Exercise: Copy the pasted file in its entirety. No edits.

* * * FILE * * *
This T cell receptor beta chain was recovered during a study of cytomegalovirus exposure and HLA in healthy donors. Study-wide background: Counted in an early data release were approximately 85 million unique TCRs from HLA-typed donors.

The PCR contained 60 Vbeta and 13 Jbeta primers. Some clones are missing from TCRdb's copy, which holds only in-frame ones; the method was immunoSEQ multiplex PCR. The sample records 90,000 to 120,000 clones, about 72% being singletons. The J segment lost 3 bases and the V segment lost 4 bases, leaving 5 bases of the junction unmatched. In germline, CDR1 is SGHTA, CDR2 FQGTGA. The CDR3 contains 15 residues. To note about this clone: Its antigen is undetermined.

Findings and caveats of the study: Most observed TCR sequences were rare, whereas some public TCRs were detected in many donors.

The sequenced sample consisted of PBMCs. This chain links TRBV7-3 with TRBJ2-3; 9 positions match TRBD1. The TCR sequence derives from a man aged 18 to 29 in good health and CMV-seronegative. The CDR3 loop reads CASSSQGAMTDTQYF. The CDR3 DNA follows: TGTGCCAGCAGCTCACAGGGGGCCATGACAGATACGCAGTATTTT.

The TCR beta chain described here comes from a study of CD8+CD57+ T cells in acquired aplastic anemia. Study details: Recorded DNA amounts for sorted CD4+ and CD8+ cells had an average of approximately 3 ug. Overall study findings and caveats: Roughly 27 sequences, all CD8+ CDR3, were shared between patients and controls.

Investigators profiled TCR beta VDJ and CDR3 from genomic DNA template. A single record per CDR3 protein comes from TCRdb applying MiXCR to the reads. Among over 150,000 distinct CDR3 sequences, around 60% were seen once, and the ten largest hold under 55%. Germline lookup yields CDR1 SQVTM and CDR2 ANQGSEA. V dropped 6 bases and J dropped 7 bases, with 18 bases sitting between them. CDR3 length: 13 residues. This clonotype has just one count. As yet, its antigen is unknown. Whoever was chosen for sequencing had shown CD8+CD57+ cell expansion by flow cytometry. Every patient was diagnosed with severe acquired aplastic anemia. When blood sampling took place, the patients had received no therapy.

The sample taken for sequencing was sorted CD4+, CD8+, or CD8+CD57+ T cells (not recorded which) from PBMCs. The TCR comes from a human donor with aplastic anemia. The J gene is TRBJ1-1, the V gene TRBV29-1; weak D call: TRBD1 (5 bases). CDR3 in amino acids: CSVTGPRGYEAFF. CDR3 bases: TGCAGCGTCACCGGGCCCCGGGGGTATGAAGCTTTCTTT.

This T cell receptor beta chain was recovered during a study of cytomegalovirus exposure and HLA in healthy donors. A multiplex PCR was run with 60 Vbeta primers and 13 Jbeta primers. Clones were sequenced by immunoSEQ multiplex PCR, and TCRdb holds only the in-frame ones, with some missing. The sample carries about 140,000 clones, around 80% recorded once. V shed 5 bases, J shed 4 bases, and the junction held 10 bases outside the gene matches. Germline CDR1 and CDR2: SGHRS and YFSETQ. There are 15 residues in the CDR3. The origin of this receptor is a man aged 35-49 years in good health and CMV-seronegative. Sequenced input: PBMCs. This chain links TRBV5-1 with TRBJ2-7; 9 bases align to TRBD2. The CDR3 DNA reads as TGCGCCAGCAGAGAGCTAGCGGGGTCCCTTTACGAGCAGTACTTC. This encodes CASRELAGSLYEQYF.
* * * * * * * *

This T cell receptor beta chain was recovered during a study of cytomegalovirus exposure and HLA in healthy donors. Study-wide background: Counted in an early data release were approximately 85 million unique TCRs from HLA-typed donors.

The PCR contained 60 Vbeta and 13 Jbeta primers. Some clones are missing from TCRdb's copy, which holds only in-frame ones; the method was immunoSEQ multiplex PCR. The sample records 90,000 to 120,000 clones, about 72% being singletons. The J segment lost 3 bases and the V segment lost 4 bases, leaving 5 bases of the junction unmatched. In germline, CDR1 is SGHTA, CDR2 FQGTGA. The CDR3 contains 15 residues. To note about this clone: Its antigen is undetermined.

Findings and caveats of the study: Most observed TCR sequences were rare, whereas some public TCRs were detected in many donors.

The sequenced sample consisted of PBMCs. This chain links TRBV7-3 with TRBJ2-3; 9 positions match TRBD1. The TCR sequence derives from a man aged 18 to 29 in good health and CMV-seronegative. The CDR3 loop reads CASSSQGAMTDTQYF. The CDR3 DNA follows: TGTGCCAGCAGCTCACAGGGGGCCATGACAGATACGCAGTATTTT.

The TCR beta chain described here comes from a study of CD8+CD57+ T cells in acquired aplastic anemia. Study details: Recorded DNA amounts for sorted CD4+ and CD8+ cells had an average of approximately 3 ug. Overall study findings and caveats: Roughly 27 sequences, all CD8+ CDR3, were shared between patients and controls.

Investigators profiled TCR beta VDJ and CDR3 from genomic DNA template. A single record per CDR3 protein comes from TCRdb applying MiXCR to the reads. Among over 150,000 distinct CDR3 sequences, around 60% were seen once, and the ten largest hold under 55%. Germline lookup yields CDR1 SQVTM and CDR2 ANQGSEA. V dropped 6 bases and J dropped 7 bases, with 18 bases sitting between them. CDR3 length: 13 residues. This clonotype has just one count. As yet, its antigen is unknown. Whoever was chosen for sequencing had shown CD8+CD57+ cell expansion by flow cytometry. Every patient was diagnosed with severe acquired aplastic anemia. When blood sampling took place, the patients had received no therapy.

The sample taken for sequencing was sorted CD4+, CD8+, or CD8+CD57+ T cells (not recorded which) from PBMCs. The TCR comes from a human donor with aplastic anemia. The J gene is TRBJ1-1, the V gene TRBV29-1; weak D call: TRBD1 (5 bases). CDR3 in amino acids: CSVTGPRGYEAFF. CDR3 bases: TGCAGCGTCACCGGGCCCCGGGGGTATGAAGCTTTCTTT.

This T cell receptor beta chain was recovered during a study of cytomegalovirus exposure and HLA in healthy donors. A multiplex PCR was run with 60 Vbeta primers and 13 Jbeta primers. Clones were sequenced by immunoSEQ multiplex PCR, and TCRdb holds only the in-frame ones, with some missing. The sample carries about 140,000 clones, around 80% recorded once. V shed 5 bases, J shed 4 bases, and the junction held 10 bases outside the gene matches. Germline CDR1 and CDR2: SGHRS and YFSETQ. There are 15 residues in the CDR3. The origin of this receptor is a man aged 35-49 years in good health and CMV-seronegative. Sequenced input: PBMCs. This chain links TRBV5-1 with TRBJ2-7; 9 bases align to TRBD2. The CDR3 DNA reads as TGCGCCAGCAGAGAGCTAGCGGGGTCCCTTTACGAGCAGTACTTC. This encodes CASRELAGSLYEQYF.